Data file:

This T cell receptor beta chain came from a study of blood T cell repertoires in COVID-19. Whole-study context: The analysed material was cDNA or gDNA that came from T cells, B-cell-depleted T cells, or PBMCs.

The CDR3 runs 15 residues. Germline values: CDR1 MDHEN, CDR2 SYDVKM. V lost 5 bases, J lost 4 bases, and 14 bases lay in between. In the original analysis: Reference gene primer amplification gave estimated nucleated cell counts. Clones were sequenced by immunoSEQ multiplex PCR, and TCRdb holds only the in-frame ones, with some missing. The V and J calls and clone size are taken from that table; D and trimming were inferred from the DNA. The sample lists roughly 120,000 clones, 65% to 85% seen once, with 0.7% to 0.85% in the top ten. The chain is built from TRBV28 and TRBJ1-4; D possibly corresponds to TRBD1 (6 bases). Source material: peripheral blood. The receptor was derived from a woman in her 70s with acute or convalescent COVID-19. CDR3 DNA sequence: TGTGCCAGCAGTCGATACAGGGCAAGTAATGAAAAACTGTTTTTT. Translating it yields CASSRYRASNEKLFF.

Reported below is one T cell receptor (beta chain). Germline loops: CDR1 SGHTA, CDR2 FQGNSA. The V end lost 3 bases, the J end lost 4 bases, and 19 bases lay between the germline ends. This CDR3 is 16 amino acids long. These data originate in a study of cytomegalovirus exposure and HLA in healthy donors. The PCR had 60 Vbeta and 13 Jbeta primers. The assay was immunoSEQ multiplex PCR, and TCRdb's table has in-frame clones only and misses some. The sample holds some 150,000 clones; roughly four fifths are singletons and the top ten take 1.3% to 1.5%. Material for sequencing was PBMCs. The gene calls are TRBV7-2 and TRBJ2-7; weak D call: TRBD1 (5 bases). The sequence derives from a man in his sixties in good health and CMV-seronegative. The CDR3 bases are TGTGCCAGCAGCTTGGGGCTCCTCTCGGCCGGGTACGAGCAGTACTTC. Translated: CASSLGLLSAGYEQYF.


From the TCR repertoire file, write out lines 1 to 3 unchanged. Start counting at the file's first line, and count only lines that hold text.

This T cell receptor beta chain came from a study of blood T cell repertoires in COVID-19. Whole-study context: The analysed material was cDNA or gDNA that came from T cells, B-cell-depleted T cells, or PBMCs.

The CDR3 runs 15 residues. Germline values: CDR1 MDHEN, CDR2 SYDVKM. V lost 5 bases, J lost 4 bases, and 14 bases lay in between. In the original analysis: Reference gene primer amplification gave estimated nucleated cell counts. Clones were sequenced by immunoSEQ multiplex PCR, and TCRdb holds only the in-frame ones, with some missing. The V and J calls and clone size are taken from that table; D and trimming were inferred from the DNA. The sample lists roughly 120,000 clones, 65% to 85% seen once, with 0.7% to 0.85% in the top ten. The chain is built from TRBV28 and TRBJ1-4; D possibly corresponds to TRBD1 (6 bases). Source material: peripheral blood. The receptor was derived from a woman in her 70s with acute or convalescent COVID-19. CDR3 DNA sequence: TGTGCCAGCAGTCGATACAGGGCAAGTAATGAAAAACTGTTTTTT. Translating it yields CASSRYRASNEKLFF.

Reported below is one T cell receptor (beta chain). Germline loops: CDR1 SGHTA, CDR2 FQGNSA. The V end lost 3 bases, the J end lost 4 bases, and 19 bases lay between the germline ends. This CDR3 is 16 amino acids long. These data originate in a study of cytomegalovirus exposure and HLA in healthy donors. The PCR had 60 Vbeta and 13 Jbeta primers. The assay was immunoSEQ multiplex PCR, and TCRdb's table has in-frame clones only and misses some. The sample holds some 150,000 clones; roughly four fifths are singletons and the top ten take 1.3% to 1.5%. Material for sequencing was PBMCs. The gene calls are TRBV7-2 and TRBJ2-7; weak D call: TRBD1 (5 bases). The sequence derives from a man in his sixties in good health and CMV-seronegative. The CDR3 bases are TGTGCCAGCAGCTTGGGGCTCCTCTCGGCCGGGTACGAGCAGTACTTC. Translated: CASSLGLLSAGYEQYF.